Media and public figures have certainly played a pivotal role in bringing the conversation to light. Paul Farmer, CEO of mental health charity Mind says: 'This year we've seen a huge number of high-profile faces speak out about their own experiences of mental health problems, such as Zayn Malik, Selena Gomez and Cara Delevigne. When celebrities speak out about their own mental health problems, it inspires others to do the same, and reinforces the notion that having a mental health problem needn't hold you back from fulfilling your goals and aspirations.'
As a campaigner, Tamanna's been pleased to see events like Mental Health Awareness Week and World Mental Health Day given more prominence than ever before, and says campaigns like Huffington Post's month for men's mental health have been really significant in addressing issues like the alarmingly high male suicide rate.
'I've particularly seen more men opening up. I was really impressed by Hussain Manawer's talk – he's a YouTuber and I think he was an absolute star raising awareness. He's Pakistani, he's Muslim, and he's a guy, so that was a big deal, especially because there's a lot of stigma left in ethnic backgrounds,' she says. 'I also think it was positive seeing the Labour party appointing a Shadow Minister for Mental Health; that was a huge milestone,' she adds.
For women too, there's been far greater awareness of gendered differences in mental health. Katharine Sacks-Jones is Director of women's charity Agenda, who this year launched their campaign Women in Mind. 'Recently we've seen very high levels of mental ill health amongst younger women, who are now the most at risk group – with very high levels of self-harm and post-traumatic stress disorder,' she says. 'I think people are starting to recognise that we do need to think about the particular needs of both women and men in how we approach mental health and mental health services.'
However, she adds: 'I think for women who have the most complex needs – very severe mental health problems, often coupled with addiction, who have often experienced abuse and violence – there are still really high levels of stigma around that. I think many women experiencing depression and anxiety feel more able to come forward and seek help, and that's really welcome, but I don't think we've seen the same yet with more severe mental health conditions.'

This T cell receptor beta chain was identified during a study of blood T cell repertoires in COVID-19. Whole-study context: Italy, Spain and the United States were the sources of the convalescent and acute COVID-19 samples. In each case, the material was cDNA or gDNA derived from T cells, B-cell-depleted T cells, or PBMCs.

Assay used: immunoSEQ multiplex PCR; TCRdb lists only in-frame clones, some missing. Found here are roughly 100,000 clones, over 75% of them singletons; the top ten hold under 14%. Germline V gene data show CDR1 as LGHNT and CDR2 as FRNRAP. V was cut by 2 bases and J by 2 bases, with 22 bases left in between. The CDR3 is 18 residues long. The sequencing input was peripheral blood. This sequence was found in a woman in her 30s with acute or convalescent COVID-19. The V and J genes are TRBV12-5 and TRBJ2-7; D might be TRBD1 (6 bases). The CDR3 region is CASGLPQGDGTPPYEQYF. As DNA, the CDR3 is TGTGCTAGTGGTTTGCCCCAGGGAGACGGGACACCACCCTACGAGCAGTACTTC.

In a lot of ways 2016 really has been a tipping point for our national mental health conversation, with more openness, more awareness, and more people getting it than ever before. However, with the mental health challenges the year has presented, have those in need been any more able to access support? Well, not really.
'Despite more talk of mental health, I think there is still little being done by the government,' says Rochelle. 'It goes without saying that more funding is desperately needed, and the treatment of mental health issues are still not on a par with physical health issues – it's not even close.'
In terms of treatment, Tamanna worries that NHS services still only offer quick, short-term fixes. 'Treatment times and waiting lists are getting longer, and many underlying problems are not being tackled. You have to peel all the layers and really go deep into the root causes before you can actually fix the problem,' she says. 'Early intervention and prevention are key in tackling anything – we need long-term, sustainable fixes.'
This is one of Mind's key campaign focuses, and the reason they're currently campaigning for better mental health training for the nation's GPs. 'Our GP surgery is often the first place we go when we're struggling with our mental health, but currently less than half of GP trainees receive any training in mental health,' Paul explains.
In 2017, he adds, Mind will continue pushing to ensure enough money reaches frontline NHS mental health services for everyone who needs them, and tackling the social factors – like debt, housing and welfare problems – behind many mental health problems. Mind is also campaigning for better crisis care throughout 2017, including an end to the use of police cells for people in mental health crisis.
At a policy level, the government is also soon to announce the appointment of their new mental health equalities champion, who Katharine hopes will have 'a focus on women's needs explicitly, alongside other equality issues including race and ethnicity.'
For blogger Anna, it feels like enough groundwork has now been done for us to start moving towards real change. 'Raising awareness and eliminating the stigma surrounding mental health has been our focus, but now we need to shift towards teaching our society how to react and move forward once someone expresses a need for help,' she says. 'There should be resources and solutions available that are sustainable, and we need to provide organisations and employers with the necessary tools for helping those who suffer.
In 2016 we made serious progress but we aren't there yet. So, will 2017 be the year that mental health awareness sees talk turning into action? Let's hope so…